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A REVIEW OF UROLOGIC SURGERY

ALBERT J. SCHOLL, M.D.; E. STARR JUDD, M.D.; JEAN VERBRUGGE, M.D.; ALEXANDER B. HEPLER, M.D.; ROBERT GUTIERREZ, M.D.; VINCENT J. O'CONOR, M.D.
Arch Surg. 1934;28(4):786-808. doi:10.1001/archsurg.1934.01170160172010.
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KIDNEY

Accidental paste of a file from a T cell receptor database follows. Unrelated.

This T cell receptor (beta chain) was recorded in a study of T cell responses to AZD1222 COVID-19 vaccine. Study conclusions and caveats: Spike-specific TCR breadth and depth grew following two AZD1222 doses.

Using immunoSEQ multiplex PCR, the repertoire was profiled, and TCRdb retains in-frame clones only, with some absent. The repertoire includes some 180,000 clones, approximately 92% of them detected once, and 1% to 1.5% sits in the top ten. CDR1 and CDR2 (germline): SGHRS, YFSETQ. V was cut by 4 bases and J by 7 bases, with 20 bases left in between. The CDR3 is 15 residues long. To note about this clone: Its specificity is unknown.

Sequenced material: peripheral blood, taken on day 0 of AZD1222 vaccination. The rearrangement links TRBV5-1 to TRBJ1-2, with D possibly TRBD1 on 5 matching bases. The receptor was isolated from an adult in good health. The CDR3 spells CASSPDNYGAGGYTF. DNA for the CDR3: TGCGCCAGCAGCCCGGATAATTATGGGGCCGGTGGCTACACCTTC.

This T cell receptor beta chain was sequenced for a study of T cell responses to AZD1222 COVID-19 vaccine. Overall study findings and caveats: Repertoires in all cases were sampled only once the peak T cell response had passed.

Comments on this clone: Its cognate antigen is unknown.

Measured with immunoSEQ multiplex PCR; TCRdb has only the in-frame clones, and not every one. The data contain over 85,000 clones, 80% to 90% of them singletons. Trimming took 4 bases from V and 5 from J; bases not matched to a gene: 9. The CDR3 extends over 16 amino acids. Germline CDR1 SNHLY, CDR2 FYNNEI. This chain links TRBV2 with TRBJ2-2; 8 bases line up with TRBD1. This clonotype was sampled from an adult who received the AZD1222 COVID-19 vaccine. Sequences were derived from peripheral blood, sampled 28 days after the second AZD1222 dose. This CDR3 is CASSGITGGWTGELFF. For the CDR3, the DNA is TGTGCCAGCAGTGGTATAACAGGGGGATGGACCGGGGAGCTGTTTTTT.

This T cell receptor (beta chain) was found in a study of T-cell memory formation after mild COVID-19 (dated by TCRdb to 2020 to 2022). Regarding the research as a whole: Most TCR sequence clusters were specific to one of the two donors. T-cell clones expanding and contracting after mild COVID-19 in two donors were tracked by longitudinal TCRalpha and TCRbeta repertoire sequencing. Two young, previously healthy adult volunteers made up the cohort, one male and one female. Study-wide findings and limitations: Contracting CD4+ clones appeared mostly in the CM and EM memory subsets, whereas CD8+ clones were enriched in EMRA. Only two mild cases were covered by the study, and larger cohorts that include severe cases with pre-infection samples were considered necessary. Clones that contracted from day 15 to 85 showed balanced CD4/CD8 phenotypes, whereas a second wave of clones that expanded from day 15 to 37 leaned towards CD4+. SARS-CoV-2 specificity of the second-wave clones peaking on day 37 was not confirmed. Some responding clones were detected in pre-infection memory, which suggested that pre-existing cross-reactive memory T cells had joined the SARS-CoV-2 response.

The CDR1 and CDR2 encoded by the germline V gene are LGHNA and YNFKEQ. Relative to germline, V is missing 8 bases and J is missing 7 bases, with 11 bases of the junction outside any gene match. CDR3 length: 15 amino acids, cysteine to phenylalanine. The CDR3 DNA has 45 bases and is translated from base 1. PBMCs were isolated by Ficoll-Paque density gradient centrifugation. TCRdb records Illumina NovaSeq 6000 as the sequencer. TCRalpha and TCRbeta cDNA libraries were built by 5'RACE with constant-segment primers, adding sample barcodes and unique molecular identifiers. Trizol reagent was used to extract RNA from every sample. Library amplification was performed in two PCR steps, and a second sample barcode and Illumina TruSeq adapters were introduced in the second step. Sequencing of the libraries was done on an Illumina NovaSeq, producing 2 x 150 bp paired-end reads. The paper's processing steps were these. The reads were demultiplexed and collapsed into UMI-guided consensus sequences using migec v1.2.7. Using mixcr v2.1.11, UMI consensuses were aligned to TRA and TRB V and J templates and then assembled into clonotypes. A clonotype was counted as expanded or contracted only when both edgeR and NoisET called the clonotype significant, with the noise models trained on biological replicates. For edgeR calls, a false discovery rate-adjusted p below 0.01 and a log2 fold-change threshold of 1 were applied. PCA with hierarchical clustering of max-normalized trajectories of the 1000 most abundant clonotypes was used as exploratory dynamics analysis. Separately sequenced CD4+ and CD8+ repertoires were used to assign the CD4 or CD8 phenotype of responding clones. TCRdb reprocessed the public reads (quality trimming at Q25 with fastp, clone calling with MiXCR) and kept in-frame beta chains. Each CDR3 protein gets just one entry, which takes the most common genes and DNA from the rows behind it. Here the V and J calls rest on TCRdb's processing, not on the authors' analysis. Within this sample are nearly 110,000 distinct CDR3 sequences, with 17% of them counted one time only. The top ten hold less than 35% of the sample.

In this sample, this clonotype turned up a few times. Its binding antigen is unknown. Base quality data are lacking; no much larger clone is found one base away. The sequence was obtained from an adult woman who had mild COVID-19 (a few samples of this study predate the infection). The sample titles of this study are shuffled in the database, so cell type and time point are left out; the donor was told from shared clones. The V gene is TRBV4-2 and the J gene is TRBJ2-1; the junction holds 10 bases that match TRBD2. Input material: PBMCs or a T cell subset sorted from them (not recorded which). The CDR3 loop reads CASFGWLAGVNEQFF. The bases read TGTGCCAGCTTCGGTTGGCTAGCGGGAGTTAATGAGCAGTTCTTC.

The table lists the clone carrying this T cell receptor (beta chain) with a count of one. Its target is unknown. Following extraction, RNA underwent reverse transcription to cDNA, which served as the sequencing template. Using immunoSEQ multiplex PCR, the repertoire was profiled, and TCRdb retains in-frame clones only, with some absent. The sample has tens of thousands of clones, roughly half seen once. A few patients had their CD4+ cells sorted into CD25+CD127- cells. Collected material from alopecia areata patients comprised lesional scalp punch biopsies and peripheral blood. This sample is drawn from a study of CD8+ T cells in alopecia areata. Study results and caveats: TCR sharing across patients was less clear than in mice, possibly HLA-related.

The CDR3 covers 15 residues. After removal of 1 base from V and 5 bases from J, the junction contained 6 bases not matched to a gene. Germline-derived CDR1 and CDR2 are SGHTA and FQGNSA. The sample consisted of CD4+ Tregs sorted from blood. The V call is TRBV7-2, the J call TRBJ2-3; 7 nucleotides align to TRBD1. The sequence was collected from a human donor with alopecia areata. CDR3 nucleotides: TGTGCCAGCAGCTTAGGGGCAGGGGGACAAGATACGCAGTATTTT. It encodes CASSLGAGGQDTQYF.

Anomaly.  —Roscher1 reviewed malformations observed in the Norwegian University Clinic from 1914 to 1930. The material is divided into two groups: (1) cases in newly born infants (1,532 necropsies, which revealed 104 malformations, of which 40 were malformations of the kidney or urinary tract) and (2) cases in older children and in adults (3,995 necropsies, in which 104 malformations of the kidney or urinary tract were discovered).Hydronephrosis and anomalies of the ureter were common in the first group and were associated with stricture, valvular formation and dilatation of the ureter. The author stated, however, that he found hydronephrosis and dilatation of the ureter without any associated stricture or valvular formation. It is evident from the material that hydronephrosis and dilatation of the ureter should be regarded as malformations and not merely as secondary results of stricture.Roscher found that 9 of 11 cases of cystic kidney were

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